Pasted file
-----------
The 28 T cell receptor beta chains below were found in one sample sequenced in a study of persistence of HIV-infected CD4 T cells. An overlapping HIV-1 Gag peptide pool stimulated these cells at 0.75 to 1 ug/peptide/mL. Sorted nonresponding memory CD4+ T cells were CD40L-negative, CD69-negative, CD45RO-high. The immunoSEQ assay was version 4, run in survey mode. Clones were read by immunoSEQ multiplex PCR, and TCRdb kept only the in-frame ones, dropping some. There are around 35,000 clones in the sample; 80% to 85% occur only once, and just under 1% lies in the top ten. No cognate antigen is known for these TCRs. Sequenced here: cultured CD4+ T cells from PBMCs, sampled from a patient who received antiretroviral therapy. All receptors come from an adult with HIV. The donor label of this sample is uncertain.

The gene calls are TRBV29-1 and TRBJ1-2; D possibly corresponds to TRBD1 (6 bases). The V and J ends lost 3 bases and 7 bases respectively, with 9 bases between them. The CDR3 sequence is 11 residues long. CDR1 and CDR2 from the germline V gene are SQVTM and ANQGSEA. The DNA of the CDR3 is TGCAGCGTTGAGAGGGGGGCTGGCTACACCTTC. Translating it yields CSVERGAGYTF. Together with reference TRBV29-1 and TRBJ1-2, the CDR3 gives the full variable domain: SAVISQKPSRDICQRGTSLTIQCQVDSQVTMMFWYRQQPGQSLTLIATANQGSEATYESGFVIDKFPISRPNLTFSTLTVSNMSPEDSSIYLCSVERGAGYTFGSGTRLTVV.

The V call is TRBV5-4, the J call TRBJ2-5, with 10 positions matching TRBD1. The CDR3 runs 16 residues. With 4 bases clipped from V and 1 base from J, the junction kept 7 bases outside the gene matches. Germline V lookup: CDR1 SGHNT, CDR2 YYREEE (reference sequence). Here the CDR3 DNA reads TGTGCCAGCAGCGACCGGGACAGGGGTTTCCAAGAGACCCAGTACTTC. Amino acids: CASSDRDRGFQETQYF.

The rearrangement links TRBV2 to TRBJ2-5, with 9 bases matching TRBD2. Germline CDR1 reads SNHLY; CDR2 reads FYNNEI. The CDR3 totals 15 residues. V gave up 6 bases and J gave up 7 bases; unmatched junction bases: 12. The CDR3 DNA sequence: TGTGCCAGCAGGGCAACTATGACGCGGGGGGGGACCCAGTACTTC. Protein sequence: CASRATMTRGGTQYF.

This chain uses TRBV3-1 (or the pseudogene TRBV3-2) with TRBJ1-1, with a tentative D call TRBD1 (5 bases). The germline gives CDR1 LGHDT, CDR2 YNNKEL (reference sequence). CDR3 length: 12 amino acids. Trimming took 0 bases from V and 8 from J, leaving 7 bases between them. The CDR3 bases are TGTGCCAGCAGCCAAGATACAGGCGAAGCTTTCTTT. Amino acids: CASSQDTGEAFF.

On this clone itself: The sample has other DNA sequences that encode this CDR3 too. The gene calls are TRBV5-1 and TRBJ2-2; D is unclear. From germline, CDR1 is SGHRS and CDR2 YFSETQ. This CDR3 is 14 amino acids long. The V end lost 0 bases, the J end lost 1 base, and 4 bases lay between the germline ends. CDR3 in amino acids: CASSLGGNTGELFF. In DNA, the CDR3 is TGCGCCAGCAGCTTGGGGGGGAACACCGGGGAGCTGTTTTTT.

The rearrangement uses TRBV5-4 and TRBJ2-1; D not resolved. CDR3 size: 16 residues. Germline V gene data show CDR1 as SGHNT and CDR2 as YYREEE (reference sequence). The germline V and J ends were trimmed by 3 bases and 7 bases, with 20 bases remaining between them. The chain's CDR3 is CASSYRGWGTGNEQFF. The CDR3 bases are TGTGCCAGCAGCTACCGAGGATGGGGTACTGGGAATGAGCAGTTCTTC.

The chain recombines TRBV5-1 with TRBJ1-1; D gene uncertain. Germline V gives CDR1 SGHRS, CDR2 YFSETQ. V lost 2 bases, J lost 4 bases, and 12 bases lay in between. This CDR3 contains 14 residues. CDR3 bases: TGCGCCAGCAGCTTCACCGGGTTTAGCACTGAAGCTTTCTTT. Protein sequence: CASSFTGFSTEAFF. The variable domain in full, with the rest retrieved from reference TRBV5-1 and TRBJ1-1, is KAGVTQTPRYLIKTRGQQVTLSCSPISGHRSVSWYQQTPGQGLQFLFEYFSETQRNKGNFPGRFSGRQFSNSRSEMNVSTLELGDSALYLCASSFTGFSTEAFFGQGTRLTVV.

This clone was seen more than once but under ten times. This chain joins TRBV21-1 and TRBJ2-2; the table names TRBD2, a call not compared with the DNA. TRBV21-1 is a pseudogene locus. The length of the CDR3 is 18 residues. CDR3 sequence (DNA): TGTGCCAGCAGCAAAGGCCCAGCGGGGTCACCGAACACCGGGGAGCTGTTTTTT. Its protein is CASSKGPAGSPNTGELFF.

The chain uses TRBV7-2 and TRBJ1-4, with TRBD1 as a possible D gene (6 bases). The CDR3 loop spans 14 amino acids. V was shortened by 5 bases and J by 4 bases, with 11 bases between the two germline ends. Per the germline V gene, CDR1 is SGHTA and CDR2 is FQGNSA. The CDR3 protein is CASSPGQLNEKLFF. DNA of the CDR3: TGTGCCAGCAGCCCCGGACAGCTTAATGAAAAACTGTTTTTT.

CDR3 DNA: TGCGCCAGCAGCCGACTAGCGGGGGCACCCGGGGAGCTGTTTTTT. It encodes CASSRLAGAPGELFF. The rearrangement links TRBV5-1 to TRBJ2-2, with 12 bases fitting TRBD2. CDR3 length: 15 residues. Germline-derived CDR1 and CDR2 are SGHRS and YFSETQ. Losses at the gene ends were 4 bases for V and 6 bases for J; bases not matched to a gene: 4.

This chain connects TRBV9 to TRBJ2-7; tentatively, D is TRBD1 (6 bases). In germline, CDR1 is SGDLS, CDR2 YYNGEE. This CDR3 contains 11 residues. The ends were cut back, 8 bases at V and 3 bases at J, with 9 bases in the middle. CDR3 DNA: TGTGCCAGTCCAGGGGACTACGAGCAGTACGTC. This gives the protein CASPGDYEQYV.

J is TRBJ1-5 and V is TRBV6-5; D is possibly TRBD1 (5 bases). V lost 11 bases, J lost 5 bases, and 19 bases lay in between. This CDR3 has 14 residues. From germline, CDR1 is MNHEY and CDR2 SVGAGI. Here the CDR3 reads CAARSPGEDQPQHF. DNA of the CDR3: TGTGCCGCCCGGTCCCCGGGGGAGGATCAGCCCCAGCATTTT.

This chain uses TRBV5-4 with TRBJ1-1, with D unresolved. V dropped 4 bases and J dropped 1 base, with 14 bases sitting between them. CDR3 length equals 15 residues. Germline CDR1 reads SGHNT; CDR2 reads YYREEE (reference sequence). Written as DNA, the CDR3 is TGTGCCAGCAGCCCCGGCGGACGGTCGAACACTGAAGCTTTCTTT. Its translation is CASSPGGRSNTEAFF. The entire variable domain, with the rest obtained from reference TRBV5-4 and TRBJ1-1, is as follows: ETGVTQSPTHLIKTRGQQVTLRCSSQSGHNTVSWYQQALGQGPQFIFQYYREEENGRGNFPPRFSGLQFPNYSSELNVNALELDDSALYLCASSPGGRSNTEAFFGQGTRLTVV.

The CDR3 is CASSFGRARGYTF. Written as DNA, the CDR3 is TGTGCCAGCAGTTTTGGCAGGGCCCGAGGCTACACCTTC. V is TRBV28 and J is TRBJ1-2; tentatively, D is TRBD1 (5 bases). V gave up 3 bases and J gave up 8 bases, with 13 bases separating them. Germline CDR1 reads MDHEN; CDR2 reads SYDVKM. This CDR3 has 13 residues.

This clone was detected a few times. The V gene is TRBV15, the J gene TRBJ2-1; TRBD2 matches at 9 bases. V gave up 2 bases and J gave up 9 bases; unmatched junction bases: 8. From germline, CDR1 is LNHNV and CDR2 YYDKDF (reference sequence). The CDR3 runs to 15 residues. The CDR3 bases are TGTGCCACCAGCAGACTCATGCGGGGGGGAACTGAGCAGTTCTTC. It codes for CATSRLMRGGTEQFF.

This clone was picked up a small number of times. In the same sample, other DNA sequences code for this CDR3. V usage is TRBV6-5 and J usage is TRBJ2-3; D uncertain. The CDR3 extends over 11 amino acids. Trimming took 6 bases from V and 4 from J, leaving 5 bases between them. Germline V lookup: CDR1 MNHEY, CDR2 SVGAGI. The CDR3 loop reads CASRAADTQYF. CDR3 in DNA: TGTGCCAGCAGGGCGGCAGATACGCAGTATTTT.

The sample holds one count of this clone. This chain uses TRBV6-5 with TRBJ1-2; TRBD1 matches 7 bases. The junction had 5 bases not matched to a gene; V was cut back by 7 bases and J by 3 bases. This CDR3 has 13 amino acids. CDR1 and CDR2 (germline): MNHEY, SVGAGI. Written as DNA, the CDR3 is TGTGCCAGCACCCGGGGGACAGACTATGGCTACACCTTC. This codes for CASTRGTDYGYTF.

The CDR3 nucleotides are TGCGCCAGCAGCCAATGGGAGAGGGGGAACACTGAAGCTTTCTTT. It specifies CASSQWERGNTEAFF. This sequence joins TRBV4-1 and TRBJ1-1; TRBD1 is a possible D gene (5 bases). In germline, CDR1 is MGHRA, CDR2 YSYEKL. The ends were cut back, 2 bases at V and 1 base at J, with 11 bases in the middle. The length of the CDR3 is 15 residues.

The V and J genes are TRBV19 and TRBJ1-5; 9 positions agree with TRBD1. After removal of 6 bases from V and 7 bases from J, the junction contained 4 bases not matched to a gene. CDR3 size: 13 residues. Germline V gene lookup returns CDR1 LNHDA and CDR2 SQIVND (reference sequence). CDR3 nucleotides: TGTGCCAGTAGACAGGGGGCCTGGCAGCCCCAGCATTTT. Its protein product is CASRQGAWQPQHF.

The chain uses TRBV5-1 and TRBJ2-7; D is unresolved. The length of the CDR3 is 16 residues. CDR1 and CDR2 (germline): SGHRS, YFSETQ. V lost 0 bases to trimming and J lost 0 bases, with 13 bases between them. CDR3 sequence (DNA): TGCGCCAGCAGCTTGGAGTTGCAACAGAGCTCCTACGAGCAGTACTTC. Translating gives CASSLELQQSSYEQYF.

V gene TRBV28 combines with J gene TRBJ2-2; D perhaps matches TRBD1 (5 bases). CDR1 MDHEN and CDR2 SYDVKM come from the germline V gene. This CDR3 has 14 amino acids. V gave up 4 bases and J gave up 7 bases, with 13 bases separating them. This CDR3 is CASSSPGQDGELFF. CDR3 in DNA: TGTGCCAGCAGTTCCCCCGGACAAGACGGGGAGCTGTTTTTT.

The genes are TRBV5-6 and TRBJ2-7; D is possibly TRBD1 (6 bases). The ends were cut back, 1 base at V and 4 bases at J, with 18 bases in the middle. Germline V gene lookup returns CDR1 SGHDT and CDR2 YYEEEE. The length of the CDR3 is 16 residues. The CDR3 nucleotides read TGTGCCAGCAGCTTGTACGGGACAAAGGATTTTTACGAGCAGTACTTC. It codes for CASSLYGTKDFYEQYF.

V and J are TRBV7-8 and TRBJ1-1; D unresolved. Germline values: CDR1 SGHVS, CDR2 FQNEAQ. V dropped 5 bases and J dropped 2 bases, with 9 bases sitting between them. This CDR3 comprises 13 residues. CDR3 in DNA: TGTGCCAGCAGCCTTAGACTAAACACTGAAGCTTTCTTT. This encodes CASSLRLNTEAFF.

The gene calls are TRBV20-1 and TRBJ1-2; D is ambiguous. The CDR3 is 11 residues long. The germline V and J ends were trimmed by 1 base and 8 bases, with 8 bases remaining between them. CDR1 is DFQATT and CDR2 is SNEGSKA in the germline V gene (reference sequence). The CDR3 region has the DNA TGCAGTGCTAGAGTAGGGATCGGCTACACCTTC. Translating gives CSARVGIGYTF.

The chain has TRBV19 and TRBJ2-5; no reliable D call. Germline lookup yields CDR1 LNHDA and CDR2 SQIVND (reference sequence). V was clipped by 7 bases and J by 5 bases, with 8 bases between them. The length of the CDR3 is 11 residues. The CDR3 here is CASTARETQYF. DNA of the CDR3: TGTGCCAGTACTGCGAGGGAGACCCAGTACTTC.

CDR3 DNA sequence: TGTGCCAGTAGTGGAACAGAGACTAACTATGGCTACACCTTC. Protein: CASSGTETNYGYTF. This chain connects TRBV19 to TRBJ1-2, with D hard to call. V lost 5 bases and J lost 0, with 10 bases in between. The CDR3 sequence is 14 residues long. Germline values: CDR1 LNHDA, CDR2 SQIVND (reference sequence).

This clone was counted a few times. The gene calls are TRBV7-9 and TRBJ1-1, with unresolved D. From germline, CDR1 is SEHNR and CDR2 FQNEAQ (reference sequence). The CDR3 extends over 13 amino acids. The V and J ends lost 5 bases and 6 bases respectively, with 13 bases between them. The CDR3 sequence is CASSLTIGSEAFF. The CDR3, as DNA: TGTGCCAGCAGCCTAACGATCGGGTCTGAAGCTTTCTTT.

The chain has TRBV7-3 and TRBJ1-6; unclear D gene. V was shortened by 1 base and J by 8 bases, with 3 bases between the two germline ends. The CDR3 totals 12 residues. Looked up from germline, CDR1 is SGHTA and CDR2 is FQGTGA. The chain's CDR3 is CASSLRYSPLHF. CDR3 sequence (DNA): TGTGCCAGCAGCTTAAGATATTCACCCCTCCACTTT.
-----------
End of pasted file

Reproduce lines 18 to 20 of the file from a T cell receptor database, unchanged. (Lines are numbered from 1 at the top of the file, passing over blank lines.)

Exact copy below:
The sample holds one count of this clone. This chain uses TRBV6-5 with TRBJ1-2; TRBD1 matches 7 bases. The junction had 5 bases not matched to a gene; V was cut back by 7 bases and J by 3 bases. This CDR3 has 13 amino acids. CDR1 and CDR2 (germline): MNHEY, SVGAGI. Written as DNA, the CDR3 is TGTGCCAGCACCCGGGGGACAGACTATGGCTACACCTTC. This codes for CASTRGTDYGYTF.

The CDR3 nucleotides are TGCGCCAGCAGCCAATGGGAGAGGGGGAACACTGAAGCTTTCTTT. It specifies CASSQWERGNTEAFF. This sequence joins TRBV4-1 and TRBJ1-1; TRBD1 is a possible D gene (5 bases). In germline, CDR1 is MGHRA, CDR2 YSYEKL. The ends were cut back, 2 bases at V and 1 base at J, with 11 bases in the middle. The length of the CDR3 is 15 residues.

The V and J genes are TRBV19 and TRBJ1-5; 9 positions agree with TRBD1. After removal of 6 bases from V and 7 bases from J, the junction contained 4 bases not matched to a gene. CDR3 size: 13 residues. Germline V gene lookup returns CDR1 LNHDA and CDR2 SQIVND (reference sequence). CDR3 nucleotides: TGTGCCAGTAGACAGGGGGCCTGGCAGCCCCAGCATTTT. Its protein product is CASRQGAWQPQHF.